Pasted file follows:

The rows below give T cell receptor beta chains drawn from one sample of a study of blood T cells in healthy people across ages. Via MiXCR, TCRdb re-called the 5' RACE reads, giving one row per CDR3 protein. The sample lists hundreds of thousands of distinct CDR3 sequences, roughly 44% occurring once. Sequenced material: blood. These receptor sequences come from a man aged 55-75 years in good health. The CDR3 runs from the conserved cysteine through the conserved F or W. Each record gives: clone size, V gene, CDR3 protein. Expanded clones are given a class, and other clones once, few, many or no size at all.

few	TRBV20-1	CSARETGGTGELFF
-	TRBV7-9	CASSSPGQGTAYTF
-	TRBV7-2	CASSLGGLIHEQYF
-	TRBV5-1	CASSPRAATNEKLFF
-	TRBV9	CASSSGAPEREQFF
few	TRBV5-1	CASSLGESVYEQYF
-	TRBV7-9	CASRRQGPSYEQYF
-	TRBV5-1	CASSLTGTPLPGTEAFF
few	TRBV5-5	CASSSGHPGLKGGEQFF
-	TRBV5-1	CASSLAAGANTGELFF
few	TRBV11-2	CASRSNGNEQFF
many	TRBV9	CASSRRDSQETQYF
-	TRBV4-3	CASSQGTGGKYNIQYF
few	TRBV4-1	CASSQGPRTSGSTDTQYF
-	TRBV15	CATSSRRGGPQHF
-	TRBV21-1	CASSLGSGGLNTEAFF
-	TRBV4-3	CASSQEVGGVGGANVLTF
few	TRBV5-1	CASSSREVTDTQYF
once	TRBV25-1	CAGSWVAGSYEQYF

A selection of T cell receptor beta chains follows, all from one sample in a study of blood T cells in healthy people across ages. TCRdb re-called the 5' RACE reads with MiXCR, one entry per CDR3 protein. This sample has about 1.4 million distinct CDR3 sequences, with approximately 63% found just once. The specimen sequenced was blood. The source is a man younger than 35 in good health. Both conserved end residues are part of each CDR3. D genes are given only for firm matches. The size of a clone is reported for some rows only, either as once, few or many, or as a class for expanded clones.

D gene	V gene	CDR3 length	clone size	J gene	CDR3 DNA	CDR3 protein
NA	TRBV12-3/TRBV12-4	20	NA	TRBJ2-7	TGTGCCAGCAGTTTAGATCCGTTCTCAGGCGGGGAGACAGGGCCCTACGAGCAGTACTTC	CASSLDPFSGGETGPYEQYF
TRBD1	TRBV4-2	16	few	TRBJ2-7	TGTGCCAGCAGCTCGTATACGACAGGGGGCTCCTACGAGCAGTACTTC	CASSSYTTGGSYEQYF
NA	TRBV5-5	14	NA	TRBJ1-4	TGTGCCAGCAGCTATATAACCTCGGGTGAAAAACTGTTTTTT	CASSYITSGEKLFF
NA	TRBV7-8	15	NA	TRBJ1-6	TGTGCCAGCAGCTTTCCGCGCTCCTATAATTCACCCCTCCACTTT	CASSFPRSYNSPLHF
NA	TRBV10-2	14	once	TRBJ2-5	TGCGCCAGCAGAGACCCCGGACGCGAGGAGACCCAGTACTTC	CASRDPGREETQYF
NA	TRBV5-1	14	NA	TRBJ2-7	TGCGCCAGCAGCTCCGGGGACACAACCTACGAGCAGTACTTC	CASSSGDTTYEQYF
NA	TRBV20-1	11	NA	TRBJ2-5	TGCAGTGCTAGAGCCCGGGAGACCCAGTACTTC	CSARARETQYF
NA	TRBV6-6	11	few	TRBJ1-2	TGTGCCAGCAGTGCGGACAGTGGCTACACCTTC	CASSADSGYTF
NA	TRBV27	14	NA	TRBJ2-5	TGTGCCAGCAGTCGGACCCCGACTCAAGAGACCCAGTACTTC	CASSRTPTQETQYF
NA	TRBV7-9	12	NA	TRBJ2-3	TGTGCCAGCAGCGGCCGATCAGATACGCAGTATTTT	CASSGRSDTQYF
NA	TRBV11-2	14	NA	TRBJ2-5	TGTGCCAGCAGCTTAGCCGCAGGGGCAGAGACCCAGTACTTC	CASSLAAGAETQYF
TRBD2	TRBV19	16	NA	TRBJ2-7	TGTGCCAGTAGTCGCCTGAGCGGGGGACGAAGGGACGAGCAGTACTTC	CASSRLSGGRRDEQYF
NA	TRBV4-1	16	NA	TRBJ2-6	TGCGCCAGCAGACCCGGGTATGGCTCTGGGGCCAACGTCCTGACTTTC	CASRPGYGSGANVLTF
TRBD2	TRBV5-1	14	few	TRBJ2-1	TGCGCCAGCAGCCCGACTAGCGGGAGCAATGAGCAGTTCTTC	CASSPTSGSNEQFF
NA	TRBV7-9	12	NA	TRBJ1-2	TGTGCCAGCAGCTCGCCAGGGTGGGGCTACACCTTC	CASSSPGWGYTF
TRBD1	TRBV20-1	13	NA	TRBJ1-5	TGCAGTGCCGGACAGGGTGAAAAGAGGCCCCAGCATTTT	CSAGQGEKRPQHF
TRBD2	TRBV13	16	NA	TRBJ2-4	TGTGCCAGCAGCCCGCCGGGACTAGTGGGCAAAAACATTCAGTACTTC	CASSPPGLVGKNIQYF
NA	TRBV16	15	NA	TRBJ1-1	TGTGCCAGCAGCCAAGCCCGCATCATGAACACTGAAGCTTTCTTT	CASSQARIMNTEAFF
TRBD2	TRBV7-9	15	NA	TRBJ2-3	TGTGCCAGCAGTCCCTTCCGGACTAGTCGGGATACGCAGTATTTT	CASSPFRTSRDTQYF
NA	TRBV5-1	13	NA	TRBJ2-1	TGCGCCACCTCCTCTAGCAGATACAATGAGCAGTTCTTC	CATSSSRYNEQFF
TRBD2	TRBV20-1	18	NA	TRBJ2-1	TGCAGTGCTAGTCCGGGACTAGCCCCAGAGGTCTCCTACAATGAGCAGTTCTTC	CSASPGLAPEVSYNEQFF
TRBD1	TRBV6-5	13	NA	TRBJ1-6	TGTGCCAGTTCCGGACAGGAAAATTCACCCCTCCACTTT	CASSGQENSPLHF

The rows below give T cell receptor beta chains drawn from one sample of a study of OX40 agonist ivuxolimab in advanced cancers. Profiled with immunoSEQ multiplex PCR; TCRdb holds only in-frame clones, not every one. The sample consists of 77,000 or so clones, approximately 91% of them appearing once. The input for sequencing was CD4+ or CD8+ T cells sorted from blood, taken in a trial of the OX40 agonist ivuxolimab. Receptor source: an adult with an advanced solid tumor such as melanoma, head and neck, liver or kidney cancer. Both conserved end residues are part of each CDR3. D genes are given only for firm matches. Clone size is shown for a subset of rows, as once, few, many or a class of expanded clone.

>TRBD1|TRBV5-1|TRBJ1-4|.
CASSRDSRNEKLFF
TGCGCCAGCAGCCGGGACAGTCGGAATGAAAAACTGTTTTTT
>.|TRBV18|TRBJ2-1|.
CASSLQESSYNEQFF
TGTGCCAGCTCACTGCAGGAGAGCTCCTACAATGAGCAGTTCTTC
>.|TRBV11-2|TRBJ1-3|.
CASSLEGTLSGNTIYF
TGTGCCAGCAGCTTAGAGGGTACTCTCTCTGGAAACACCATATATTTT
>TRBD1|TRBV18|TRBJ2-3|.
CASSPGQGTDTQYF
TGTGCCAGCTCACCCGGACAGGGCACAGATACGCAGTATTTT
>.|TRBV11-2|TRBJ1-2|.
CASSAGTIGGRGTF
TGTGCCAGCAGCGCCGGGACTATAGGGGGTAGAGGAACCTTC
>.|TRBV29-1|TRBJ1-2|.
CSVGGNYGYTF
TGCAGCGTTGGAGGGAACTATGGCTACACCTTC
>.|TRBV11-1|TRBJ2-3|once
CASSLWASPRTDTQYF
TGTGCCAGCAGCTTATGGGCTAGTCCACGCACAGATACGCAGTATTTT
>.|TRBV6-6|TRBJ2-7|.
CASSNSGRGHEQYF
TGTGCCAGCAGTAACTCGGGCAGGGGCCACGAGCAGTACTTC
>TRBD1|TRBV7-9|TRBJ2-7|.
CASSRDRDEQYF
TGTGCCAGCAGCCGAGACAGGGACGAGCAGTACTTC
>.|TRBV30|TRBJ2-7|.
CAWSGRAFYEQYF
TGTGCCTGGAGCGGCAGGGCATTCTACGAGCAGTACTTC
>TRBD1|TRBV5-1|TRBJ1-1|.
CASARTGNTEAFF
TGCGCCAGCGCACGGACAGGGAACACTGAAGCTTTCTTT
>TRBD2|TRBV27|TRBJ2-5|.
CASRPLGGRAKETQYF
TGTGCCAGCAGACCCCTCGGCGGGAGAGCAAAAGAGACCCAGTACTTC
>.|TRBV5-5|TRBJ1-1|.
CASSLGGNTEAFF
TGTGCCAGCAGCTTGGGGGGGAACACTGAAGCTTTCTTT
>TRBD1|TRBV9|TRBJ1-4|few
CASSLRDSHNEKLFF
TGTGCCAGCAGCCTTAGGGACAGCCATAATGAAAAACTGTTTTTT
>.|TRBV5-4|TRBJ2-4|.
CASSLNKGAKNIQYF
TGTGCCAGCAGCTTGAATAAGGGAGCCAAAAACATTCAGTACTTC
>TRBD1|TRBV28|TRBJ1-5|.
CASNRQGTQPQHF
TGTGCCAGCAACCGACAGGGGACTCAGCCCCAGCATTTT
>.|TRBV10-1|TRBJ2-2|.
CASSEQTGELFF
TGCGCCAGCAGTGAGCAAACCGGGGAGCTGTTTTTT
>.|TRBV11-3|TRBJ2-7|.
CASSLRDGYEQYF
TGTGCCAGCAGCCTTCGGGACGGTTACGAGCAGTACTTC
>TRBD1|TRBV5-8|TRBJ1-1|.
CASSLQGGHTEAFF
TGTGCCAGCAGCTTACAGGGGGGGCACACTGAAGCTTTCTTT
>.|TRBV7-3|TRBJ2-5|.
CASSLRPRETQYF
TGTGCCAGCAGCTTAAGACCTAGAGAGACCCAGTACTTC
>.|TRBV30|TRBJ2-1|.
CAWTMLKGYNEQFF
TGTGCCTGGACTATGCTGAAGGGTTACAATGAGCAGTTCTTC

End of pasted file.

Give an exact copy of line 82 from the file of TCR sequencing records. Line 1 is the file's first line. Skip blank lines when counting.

>.|TRBV5-5|TRBJ1-1|.